CHICAGO — Kamil Shamji, the man found shot dead in his cab behind a Lincoln Square library Monday morning, used to tell his fellow taxi drivers not to fight robberies.
"He used to tell that to everybody 'you will get robbed some day,' " said Sohail Ghaziani, his closest Chicago friend. "Give him the money and let them walk away."
Authorities are conducting a homicide investigation after finding Shamji in the 4400 block of North Leavitt Street around 7:55 a.m. Monday. He had been shot in the head and was in the front seat of his white and turquoise Flash Cab.
Police on Thursday night said the suspect is a black man age 18 to 25 who wore a hooded sweatshirt.
Police are working to retrieve video taken at the scene, but aren't able to release any images to the public yet, said Officer Thomas Sweeney, a police spokesman.
DNAinfo Reporter Tanveer Ali on how Kamil Shamji is being remembered.
Shamji moved to Chicago decades ago from Karachi, Pakistan by way of the Netherlands, according to Ghaziani.
Shamji raised his stepdaughter and daughter after his wife died of cancer 15 years ago. His children are now adults.
At the time of his death, Shamji lived with a roommate in a Rogers Park apartment.
"He was a great guy," Ghaziani said. "He was my friend. More like my brother."
Ghaziani said he learned of his friend's death after receiving a Monday morning call from Flash Cab, the company that managed the cab Shamji was driving. Ghaziani and Shamji became close friends while driving the same car for the company years ago.
A company official said that Shamji was "a fabulous human being who no one said anything bad about." He was dispatched after 10:50 p.m. Sunday to Clark Street and Pratt Avenue to pick up a fare who had called for a ride, Ghaziani said.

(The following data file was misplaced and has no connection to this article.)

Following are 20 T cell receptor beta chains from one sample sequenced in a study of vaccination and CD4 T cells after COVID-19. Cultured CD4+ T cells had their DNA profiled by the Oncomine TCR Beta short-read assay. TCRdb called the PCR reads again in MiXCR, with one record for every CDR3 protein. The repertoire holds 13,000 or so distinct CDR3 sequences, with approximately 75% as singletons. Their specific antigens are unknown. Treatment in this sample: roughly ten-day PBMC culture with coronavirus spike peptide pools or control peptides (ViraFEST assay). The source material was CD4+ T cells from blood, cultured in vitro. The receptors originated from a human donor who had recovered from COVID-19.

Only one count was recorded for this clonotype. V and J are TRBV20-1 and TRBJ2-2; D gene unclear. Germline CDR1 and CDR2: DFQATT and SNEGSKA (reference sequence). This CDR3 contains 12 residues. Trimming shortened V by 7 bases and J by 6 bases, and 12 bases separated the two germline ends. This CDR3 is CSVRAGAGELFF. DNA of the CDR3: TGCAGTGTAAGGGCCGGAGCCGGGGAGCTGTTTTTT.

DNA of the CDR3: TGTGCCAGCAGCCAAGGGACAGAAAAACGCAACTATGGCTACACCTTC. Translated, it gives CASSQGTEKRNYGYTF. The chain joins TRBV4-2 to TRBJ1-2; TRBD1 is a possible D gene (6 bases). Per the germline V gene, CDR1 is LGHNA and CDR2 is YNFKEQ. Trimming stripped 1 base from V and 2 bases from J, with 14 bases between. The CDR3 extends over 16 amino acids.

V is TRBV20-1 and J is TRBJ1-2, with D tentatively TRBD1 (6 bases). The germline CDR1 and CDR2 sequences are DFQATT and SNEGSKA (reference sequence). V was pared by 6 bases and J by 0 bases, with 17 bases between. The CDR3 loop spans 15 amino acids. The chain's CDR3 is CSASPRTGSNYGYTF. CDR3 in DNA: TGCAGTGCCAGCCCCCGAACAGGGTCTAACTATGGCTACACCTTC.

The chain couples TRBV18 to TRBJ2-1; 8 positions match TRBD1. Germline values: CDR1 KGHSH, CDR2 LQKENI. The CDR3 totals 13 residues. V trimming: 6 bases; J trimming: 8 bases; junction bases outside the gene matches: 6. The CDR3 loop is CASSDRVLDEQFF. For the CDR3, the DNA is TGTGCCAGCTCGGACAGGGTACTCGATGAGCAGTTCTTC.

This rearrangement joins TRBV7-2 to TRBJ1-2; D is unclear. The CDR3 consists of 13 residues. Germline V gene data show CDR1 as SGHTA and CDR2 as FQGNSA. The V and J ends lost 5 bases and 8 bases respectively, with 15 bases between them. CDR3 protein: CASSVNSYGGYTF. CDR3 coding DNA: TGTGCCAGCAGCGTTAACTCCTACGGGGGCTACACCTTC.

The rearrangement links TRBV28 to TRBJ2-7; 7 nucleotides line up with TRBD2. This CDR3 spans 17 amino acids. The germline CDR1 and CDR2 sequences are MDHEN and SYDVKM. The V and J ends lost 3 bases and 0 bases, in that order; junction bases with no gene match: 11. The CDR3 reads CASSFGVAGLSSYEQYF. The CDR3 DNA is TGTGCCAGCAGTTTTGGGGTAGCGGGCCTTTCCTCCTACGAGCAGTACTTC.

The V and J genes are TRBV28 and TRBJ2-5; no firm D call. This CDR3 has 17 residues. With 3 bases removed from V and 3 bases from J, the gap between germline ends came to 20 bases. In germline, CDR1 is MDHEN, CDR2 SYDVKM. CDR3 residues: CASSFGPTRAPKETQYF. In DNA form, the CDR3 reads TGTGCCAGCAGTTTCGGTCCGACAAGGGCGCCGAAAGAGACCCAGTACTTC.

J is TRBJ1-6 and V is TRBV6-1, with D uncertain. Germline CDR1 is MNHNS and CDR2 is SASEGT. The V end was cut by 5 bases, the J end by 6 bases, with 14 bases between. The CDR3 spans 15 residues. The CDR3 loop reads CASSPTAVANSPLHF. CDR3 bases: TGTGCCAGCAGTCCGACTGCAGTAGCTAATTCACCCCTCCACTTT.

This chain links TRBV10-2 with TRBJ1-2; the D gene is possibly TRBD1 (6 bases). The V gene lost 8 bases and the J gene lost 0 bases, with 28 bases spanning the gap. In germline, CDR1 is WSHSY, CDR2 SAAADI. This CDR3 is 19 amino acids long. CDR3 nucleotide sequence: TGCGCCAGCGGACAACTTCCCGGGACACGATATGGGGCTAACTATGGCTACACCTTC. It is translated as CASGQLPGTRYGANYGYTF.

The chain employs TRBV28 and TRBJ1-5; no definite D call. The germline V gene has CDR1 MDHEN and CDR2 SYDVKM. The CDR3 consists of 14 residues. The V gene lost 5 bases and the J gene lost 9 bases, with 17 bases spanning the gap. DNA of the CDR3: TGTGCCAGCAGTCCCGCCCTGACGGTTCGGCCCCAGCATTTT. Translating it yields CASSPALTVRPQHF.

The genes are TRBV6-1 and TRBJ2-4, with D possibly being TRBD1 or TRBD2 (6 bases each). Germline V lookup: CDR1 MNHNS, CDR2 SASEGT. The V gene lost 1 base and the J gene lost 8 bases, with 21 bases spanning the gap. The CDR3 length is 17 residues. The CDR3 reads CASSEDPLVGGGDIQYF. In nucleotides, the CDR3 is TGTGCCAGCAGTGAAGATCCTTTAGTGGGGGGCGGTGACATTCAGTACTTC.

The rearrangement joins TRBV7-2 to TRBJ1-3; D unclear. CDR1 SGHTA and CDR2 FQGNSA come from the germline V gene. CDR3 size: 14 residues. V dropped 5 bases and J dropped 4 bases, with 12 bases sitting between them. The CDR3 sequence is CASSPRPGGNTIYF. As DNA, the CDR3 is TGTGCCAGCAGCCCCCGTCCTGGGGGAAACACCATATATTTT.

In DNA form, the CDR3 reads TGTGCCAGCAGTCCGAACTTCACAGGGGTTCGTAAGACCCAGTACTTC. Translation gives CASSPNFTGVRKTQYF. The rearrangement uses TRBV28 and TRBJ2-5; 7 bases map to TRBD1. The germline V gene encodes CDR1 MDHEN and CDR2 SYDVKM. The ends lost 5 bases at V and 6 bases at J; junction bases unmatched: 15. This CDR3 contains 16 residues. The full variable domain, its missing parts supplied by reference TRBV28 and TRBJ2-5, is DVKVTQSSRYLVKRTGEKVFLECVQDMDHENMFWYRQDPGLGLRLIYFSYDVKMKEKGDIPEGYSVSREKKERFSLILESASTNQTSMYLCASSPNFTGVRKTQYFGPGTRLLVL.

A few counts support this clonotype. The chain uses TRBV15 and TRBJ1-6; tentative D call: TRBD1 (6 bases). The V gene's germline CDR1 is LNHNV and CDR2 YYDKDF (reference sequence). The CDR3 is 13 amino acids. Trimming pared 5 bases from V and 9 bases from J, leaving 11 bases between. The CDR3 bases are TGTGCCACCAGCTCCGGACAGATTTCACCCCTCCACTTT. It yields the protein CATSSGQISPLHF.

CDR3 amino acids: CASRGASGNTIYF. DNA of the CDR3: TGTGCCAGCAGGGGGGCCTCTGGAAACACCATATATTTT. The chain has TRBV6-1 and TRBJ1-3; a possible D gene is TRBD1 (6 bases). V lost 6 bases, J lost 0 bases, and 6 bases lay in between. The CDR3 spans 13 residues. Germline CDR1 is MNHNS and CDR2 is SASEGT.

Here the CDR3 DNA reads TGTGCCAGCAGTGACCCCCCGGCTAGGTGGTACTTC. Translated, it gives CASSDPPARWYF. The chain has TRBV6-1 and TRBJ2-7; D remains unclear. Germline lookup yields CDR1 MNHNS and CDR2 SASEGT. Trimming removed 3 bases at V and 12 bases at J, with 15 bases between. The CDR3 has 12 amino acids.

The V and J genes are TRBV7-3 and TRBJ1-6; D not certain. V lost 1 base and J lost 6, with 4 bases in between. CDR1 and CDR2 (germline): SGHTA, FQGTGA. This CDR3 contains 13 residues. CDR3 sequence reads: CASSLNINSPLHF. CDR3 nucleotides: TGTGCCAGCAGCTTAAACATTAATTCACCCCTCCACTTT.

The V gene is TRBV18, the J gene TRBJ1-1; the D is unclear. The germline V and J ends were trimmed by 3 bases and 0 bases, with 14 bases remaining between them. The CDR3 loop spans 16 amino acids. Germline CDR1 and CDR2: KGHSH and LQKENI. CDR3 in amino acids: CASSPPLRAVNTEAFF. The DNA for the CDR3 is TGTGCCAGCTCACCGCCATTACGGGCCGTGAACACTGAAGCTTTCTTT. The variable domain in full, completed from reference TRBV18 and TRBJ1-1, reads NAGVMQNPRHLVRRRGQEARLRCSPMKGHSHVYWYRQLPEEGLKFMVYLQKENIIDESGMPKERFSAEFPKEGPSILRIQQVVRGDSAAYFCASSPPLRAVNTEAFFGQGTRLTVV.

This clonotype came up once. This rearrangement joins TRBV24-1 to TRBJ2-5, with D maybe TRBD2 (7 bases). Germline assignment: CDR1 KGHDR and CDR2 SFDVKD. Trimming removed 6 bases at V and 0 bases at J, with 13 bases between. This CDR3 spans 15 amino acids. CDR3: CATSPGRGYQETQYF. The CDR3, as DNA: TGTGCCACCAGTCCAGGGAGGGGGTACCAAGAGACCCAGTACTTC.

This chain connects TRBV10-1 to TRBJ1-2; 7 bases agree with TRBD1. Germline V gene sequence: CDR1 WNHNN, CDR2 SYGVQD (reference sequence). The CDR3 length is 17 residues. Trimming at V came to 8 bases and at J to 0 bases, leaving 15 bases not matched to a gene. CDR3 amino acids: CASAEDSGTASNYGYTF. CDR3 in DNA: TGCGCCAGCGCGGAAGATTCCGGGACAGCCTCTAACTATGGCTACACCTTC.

The cab was found the following morning in a handicapped spot behind Lincoln Square's Sulzer Regional Library. Ghaziani said someone stole his friend's cellphone and wallet along with some equipment from the cab.
Both Ghaziani and Peter Enger, a spokesman for United Taxidrivers Community Council, said a camera inside the car should have snapped a photo of the alleged shooter's face.
Flash Cab could not be reached for comment and Chicago Police could not confirm that the incident was a robbery.
"Kamil Shamji’s murder last night reminds us all of the almost constant danger cab drivers put themselves in everyday when they go to work," according to a Monday statement from Cab Drivers United and the American Federation of State, County and Municipal Employees. "Serving every corner of Chicago, their visibility allows them to serve residents and visitors, but at the same time, it makes for easy targets."
Those who have information about the shooting can call 312-744-8200 or submit anonymous tips to tipsoft.com.
An undated photo of Kamil Shamji, a 59-year-old cab driver found shot dead in his car in Lincoln Square Monday morning.
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